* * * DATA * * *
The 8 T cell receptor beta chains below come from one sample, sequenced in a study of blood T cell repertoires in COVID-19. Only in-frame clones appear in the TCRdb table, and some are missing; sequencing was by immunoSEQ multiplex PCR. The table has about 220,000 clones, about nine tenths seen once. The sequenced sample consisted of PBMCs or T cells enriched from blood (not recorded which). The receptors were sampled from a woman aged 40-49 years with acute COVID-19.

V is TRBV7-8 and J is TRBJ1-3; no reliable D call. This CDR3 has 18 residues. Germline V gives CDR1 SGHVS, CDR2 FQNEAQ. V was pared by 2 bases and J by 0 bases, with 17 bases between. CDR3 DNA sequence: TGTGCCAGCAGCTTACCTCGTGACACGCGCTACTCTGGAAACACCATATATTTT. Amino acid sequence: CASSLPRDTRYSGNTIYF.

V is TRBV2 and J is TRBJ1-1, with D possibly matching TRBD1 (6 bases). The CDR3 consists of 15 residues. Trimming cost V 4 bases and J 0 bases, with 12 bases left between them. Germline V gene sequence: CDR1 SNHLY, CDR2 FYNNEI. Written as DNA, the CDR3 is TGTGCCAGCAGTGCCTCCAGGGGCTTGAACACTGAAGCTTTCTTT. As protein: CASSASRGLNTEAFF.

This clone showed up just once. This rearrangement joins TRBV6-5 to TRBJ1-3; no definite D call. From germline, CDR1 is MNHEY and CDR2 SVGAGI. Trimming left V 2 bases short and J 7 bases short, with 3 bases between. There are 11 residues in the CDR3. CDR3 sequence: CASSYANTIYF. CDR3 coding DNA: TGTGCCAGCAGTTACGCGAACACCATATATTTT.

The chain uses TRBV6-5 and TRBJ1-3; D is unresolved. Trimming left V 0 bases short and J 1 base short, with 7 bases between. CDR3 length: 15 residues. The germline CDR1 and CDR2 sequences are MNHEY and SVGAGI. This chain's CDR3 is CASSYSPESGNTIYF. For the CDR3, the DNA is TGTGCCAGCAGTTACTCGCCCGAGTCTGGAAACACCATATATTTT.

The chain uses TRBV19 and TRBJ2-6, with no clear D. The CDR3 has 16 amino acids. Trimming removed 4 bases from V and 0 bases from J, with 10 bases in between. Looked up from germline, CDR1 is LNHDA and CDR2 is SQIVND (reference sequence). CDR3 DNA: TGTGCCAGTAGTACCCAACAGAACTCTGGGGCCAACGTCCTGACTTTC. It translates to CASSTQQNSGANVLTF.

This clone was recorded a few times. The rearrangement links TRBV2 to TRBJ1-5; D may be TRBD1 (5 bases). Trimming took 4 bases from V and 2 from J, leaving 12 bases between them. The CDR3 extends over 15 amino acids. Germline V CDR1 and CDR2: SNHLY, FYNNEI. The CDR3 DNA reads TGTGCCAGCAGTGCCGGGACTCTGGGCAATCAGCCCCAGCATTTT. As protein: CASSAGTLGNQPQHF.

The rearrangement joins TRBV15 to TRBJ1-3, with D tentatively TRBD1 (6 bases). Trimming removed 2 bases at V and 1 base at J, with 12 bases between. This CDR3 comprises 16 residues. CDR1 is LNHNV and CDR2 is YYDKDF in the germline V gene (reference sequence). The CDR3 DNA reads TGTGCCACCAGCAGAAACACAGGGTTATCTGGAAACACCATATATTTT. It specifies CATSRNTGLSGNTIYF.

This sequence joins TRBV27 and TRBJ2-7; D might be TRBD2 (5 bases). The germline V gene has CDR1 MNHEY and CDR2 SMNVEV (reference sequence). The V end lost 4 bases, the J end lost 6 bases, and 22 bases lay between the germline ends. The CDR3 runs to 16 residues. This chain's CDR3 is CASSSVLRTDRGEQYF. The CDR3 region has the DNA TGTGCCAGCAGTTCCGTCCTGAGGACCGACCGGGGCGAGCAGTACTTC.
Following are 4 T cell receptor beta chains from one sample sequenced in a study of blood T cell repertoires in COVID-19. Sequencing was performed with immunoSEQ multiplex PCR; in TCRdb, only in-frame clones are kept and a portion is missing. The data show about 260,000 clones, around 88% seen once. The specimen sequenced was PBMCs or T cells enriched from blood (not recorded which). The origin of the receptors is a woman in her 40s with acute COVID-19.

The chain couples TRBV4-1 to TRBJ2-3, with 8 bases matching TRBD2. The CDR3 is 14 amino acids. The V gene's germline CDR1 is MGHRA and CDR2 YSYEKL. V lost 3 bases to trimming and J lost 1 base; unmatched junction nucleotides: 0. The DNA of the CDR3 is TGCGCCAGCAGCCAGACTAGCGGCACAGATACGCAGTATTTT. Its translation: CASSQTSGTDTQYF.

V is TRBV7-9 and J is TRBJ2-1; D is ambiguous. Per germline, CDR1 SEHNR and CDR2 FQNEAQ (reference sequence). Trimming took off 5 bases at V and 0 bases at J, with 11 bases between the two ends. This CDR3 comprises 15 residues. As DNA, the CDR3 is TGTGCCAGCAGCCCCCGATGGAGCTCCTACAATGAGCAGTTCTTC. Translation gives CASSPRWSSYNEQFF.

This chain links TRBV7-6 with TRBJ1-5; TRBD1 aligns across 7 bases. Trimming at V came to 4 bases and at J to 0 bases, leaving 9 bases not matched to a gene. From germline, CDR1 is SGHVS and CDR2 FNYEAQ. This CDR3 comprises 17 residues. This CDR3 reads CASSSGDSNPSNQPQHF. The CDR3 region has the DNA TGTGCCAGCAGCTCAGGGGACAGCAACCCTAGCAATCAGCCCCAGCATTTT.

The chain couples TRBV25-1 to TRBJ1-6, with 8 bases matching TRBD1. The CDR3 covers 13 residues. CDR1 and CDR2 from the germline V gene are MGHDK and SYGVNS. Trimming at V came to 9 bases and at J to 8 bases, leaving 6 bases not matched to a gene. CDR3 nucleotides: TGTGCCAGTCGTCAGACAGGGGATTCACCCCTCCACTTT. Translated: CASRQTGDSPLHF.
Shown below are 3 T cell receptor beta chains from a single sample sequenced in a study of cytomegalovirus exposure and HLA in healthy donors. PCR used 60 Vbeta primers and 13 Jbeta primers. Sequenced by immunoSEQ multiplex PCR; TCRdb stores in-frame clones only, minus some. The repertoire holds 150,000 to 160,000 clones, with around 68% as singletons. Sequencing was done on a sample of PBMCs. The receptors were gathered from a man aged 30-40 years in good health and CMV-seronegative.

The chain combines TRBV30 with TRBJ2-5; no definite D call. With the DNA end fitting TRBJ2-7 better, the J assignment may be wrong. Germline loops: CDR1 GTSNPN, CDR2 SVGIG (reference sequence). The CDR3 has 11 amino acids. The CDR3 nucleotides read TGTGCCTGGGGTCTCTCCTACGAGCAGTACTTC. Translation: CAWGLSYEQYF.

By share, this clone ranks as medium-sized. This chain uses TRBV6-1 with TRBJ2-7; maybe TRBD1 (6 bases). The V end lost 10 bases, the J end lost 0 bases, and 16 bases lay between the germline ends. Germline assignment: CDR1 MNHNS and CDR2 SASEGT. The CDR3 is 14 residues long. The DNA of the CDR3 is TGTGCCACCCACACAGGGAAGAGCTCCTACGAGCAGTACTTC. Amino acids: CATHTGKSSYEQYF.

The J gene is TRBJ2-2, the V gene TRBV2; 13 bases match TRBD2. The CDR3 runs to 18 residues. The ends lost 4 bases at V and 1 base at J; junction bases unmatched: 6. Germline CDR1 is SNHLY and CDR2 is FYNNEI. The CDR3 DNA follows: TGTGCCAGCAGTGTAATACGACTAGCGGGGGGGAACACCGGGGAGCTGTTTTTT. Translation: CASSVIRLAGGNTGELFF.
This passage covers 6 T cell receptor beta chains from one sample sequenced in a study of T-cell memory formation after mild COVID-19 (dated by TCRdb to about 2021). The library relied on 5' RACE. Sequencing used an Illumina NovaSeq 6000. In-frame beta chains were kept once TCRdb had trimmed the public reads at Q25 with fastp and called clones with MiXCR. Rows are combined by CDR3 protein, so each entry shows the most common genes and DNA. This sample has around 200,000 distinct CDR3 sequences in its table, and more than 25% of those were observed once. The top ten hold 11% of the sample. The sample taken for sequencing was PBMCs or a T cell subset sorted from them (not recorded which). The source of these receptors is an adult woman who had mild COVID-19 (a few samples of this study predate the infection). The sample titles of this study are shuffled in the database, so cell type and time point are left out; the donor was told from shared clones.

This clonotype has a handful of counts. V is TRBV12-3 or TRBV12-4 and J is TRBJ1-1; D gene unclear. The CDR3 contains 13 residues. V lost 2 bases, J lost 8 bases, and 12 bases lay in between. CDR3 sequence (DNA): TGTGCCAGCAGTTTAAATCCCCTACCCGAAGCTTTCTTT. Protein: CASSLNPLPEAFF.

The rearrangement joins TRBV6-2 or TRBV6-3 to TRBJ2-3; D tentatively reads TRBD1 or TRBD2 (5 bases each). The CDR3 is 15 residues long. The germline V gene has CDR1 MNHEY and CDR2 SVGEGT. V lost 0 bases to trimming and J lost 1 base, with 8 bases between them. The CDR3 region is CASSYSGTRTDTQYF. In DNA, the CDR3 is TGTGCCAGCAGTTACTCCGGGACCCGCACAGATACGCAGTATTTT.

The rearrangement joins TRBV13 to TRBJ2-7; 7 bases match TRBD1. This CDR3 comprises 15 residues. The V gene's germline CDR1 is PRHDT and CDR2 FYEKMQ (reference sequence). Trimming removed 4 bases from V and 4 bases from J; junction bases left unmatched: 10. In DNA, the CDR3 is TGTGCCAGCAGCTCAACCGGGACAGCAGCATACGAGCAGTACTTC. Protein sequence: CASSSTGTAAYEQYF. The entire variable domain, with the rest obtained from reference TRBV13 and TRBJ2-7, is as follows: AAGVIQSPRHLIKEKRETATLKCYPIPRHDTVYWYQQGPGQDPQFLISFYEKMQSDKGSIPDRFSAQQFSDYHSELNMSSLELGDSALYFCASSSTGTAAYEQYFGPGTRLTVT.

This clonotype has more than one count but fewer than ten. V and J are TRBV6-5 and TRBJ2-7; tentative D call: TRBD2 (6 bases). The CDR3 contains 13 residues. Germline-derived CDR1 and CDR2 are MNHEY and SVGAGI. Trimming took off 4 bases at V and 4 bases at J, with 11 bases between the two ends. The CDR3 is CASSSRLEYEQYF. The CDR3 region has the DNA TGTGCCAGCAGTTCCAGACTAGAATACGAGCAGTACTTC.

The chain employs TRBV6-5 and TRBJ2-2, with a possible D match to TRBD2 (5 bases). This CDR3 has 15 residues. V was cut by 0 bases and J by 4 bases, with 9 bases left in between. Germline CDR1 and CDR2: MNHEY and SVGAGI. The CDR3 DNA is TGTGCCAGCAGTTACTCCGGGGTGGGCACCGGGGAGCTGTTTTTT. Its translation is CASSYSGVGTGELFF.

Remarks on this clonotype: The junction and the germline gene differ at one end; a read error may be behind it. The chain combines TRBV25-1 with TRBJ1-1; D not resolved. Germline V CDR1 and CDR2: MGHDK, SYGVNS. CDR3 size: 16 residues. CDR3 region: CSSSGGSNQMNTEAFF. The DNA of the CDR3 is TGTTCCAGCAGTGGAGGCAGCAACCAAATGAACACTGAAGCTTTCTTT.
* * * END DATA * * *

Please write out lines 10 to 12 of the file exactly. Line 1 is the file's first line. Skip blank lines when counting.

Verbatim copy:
Following are 4 T cell receptor beta chains from one sample sequenced in a study of blood T cell repertoires in COVID-19. Sequencing was performed with immunoSEQ multiplex PCR; in TCRdb, only in-frame clones are kept and a portion is missing. The data show about 260,000 clones, around 88% seen once. The specimen sequenced was PBMCs or T cells enriched from blood (not recorded which). The origin of the receptors is a woman in her 40s with acute COVID-19.

The chain couples TRBV4-1 to TRBJ2-3, with 8 bases matching TRBD2. The CDR3 is 14 amino acids. The V gene's germline CDR1 is MGHRA and CDR2 YSYEKL. V lost 3 bases to trimming and J lost 1 base; unmatched junction nucleotides: 0. The DNA of the CDR3 is TGCGCCAGCAGCCAGACTAGCGGCACAGATACGCAGTATTTT. Its translation: CASSQTSGTDTQYF.

V is TRBV7-9 and J is TRBJ2-1; D is ambiguous. Per germline, CDR1 SEHNR and CDR2 FQNEAQ (reference sequence). Trimming took off 5 bases at V and 0 bases at J, with 11 bases between the two ends. This CDR3 comprises 15 residues. As DNA, the CDR3 is TGTGCCAGCAGCCCCCGATGGAGCTCCTACAATGAGCAGTTCTTC. Translation gives CASSPRWSSYNEQFF.